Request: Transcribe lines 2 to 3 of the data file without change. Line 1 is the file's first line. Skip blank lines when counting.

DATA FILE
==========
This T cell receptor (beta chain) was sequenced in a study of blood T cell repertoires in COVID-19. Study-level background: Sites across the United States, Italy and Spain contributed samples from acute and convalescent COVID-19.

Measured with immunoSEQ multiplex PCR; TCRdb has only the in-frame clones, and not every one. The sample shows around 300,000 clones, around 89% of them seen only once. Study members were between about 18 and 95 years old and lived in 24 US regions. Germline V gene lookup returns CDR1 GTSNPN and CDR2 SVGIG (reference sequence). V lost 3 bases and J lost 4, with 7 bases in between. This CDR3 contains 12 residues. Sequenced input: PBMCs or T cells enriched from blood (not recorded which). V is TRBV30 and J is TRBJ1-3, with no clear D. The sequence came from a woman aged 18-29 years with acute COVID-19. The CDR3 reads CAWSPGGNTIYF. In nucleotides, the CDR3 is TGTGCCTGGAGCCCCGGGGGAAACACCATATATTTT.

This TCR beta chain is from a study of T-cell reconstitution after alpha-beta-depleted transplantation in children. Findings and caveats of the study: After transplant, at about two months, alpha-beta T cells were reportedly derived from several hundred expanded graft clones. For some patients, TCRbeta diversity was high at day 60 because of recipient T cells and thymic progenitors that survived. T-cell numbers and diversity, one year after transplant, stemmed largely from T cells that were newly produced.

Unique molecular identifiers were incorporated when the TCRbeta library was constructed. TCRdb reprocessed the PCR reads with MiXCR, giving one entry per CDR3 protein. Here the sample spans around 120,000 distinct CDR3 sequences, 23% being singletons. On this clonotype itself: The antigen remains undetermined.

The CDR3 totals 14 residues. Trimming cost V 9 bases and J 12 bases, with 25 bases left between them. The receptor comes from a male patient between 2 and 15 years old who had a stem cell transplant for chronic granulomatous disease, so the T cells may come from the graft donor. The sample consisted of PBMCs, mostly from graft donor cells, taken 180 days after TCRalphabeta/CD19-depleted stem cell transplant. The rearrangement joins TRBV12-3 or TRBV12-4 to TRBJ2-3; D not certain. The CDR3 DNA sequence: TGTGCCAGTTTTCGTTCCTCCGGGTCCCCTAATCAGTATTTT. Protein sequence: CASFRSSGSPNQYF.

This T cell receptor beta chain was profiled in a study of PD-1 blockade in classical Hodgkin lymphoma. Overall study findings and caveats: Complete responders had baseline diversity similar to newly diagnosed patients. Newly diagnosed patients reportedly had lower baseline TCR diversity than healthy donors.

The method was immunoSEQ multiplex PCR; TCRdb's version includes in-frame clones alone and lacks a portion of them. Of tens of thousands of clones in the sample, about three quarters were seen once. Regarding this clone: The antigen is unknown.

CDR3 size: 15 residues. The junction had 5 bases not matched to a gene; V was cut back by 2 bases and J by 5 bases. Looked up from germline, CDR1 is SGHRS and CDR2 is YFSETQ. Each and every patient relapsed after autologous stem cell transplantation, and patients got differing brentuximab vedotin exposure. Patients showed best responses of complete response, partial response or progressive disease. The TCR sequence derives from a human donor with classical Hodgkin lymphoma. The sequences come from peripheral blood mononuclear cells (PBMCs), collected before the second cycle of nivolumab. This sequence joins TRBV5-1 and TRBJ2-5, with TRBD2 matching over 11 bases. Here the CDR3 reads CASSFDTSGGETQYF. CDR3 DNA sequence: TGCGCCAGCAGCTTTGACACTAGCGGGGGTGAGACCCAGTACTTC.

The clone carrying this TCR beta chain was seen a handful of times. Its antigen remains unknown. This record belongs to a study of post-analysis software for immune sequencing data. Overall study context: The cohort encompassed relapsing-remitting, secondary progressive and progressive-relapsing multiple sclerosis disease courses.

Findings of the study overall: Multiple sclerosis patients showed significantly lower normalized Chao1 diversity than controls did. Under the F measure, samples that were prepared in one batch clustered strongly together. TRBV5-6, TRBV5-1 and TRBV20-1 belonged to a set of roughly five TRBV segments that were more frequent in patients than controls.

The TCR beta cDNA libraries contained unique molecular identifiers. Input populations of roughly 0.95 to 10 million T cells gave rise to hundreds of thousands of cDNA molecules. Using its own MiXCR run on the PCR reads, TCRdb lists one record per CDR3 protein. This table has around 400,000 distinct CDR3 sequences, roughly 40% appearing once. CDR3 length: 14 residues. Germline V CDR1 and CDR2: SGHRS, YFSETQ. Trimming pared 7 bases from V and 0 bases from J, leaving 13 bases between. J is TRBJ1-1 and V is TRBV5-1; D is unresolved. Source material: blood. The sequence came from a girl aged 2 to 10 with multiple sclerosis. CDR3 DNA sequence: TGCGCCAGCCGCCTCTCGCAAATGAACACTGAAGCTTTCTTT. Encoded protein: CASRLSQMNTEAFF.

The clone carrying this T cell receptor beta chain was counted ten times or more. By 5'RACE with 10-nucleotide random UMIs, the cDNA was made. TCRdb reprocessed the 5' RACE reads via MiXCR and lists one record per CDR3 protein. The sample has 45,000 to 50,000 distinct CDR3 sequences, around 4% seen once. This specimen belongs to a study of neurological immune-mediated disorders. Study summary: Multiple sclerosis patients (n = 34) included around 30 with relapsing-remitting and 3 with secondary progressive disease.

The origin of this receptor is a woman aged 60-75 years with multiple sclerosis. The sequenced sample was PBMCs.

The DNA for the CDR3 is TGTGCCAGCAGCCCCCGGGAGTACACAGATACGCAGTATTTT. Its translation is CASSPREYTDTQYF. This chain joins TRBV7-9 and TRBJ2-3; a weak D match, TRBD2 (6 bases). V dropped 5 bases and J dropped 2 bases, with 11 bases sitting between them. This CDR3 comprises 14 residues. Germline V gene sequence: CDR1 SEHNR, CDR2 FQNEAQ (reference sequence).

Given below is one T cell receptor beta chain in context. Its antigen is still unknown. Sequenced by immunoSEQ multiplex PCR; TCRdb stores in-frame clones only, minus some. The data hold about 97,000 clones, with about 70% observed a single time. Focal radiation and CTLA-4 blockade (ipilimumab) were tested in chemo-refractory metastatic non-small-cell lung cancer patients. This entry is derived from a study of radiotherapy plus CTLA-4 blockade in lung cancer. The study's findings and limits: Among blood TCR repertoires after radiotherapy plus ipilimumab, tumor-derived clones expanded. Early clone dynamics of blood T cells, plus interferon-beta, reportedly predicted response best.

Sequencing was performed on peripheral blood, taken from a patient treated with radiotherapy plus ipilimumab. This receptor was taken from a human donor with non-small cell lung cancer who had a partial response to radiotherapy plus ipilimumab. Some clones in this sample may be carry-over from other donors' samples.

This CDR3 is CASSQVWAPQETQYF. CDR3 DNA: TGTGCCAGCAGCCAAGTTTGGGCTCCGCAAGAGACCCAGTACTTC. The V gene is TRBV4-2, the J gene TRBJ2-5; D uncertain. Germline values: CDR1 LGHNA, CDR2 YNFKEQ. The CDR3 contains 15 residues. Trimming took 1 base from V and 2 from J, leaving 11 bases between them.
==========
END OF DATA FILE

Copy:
Measured with immunoSEQ multiplex PCR; TCRdb has only the in-frame clones, and not every one. The sample shows around 300,000 clones, around 89% of them seen only once. Study members were between about 18 and 95 years old and lived in 24 US regions. Germline V gene lookup returns CDR1 GTSNPN and CDR2 SVGIG (reference sequence). V lost 3 bases and J lost 4, with 7 bases in between. This CDR3 contains 12 residues. Sequenced input: PBMCs or T cells enriched from blood (not recorded which). V is TRBV30 and J is TRBJ1-3, with no clear D. The sequence came from a woman aged 18-29 years with acute COVID-19. The CDR3 reads CAWSPGGNTIYF. In nucleotides, the CDR3 is TGTGCCTGGAGCCCCGGGGGAAACACCATATATTTT.

This TCR beta chain is from a study of T-cell reconstitution after alpha-beta-depleted transplantation in children. Findings and caveats of the study: After transplant, at about two months, alpha-beta T cells were reportedly derived from several hundred expanded graft clones. For some patients, TCRbeta diversity was high at day 60 because of recipient T cells and thymic progenitors that survived. T-cell numbers and diversity, one year after transplant, stemmed largely from T cells that were newly produced.